State Sen. Josh Green edged out his Senate colleague Jill Tokuda Saturday, in the five-way Democratic race to be Hawaii’s next lieutenant governor. Green captured 30.3 percent of the vote to Tokuda’s 27.5 percent, with almost all votes counted.
Green will now join the ticket of Gov. David Ige, who staved off a challenge from Congresswoman Colleen Hanabusa, in the November general election.
“My team put together an extraordinary plan to reach every voter with a message that we care and that this is about service, not politics,” said Green, who added that he knocked on the doors of 20,000 homes. “The combination of sharing an honest message with people and a lot of days walking door to door in my scrubs seems to have made a difference.”
In the Republican primary, Marissa Kerns, owner of a shipping and transportation company, narrowly beat Steve Lipscomb, a retired Air Force officer and former manager at Microsoft. Kerns will join Andria Tupola, the Republican nominee in the general election for governor.
The lieutenant governor’s office doesn’t have significant official powers, but candidates in this year’s primary vowed during the campaign to expand the role if elected. Green has said he wants to tackle the state’s homelessness problem and opioid addiction, in particular.
The office is often a springboard to higher office, including governor. Both Brian Schatz and Mazie Hirono served as the state’s lieutenant governor before being elected to the U.S. Senate.
Green has served in the state Legislature for 14 years, first in the House of Representatives and then in the Senate representing Naalehu, Kailua and Kona. He’s also a doctor and has worked as a family physician and in emergency rooms in rural hospitals and clinics.
Green fought a well-funded campaign that got an extra boost from Be Change Now, a super PAC. Financed by the Hawaii Regional Council of Carpenters, the political action committee has spent more than $1 million on support for Green.
The flood of support, perhaps the most that has ever been spent in a Hawaii lieutenant governor’s race, perplexed political observers. Some lawmakers speculated that it was really political retribution against Tokuda, who clashed with the pro-rail union over a rail bailout package in the Legislature last year. Other political observers say it could be a way of establishing an early influence over Green, who could be well positioned for a bid to be governor in four years.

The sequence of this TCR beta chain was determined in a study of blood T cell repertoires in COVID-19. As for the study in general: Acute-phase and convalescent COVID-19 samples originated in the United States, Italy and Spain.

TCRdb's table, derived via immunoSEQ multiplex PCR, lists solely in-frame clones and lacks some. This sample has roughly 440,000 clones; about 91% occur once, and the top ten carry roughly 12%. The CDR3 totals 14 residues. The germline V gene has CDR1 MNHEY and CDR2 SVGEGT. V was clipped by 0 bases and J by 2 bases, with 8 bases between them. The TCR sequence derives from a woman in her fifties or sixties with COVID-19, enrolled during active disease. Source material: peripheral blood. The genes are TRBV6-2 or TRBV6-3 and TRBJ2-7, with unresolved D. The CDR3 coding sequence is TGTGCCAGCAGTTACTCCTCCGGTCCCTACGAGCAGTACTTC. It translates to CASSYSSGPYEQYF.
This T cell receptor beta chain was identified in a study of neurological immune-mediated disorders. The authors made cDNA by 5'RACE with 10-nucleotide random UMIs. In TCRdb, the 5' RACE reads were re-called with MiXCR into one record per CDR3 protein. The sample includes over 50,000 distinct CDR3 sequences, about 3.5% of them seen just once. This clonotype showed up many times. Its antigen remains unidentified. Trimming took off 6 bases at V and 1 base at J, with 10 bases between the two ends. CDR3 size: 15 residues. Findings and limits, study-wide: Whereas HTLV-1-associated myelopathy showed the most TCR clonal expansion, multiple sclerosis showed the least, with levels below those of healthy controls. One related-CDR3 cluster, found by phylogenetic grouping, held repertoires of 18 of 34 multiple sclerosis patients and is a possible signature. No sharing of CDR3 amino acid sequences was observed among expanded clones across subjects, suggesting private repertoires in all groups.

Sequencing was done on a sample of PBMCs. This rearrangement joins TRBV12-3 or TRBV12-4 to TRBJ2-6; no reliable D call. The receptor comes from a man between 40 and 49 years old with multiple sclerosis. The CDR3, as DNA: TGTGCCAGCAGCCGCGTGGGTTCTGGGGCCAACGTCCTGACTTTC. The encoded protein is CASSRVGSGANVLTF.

Tokuda, who has represented Kailua and Kaneohe in the state Senate since 2006 and is the former chairwoman of the Senate Ways and Means Committee, also ran a well-funded campaign. She scored a major endorsement from the Hawaii Government Employees Association, the state’s largest union, in addition to multiple other union endorsements. She focused her campaign on improving public education and supporting working families.
Tokuda’s campaign was also aided by more than $250,000 in spending by the University of Hawaii Professional Assembly PAC, according to campaign spending data. However, Tokuda trailed in the polls throughout the primary.
John Hart, chairman of the communications department at Hawaii Pacific University, said the Tokuda campaign apparently held much of its money in reserve until the final portion of the primary race, which turned out to be a mistake.
“They made a decision to hold their money for a final blitz, and that allowed Green to be uncontested for weeks, and build up a lead,” he said.
A July poll taken by the Honolulu Star-Advertiser had Green up by 34 percent, compared to 14 percent for Tokuda — a margin that Tokuda closed in the final weeks of the primary.
The winner will replace Lt. Gov. Doug Chin, who took over for Shan Tsutsui in February. Tsutsui stepped down early from the office and joined the communications firm Strategies 360, later endorsing Hanabusa for governor.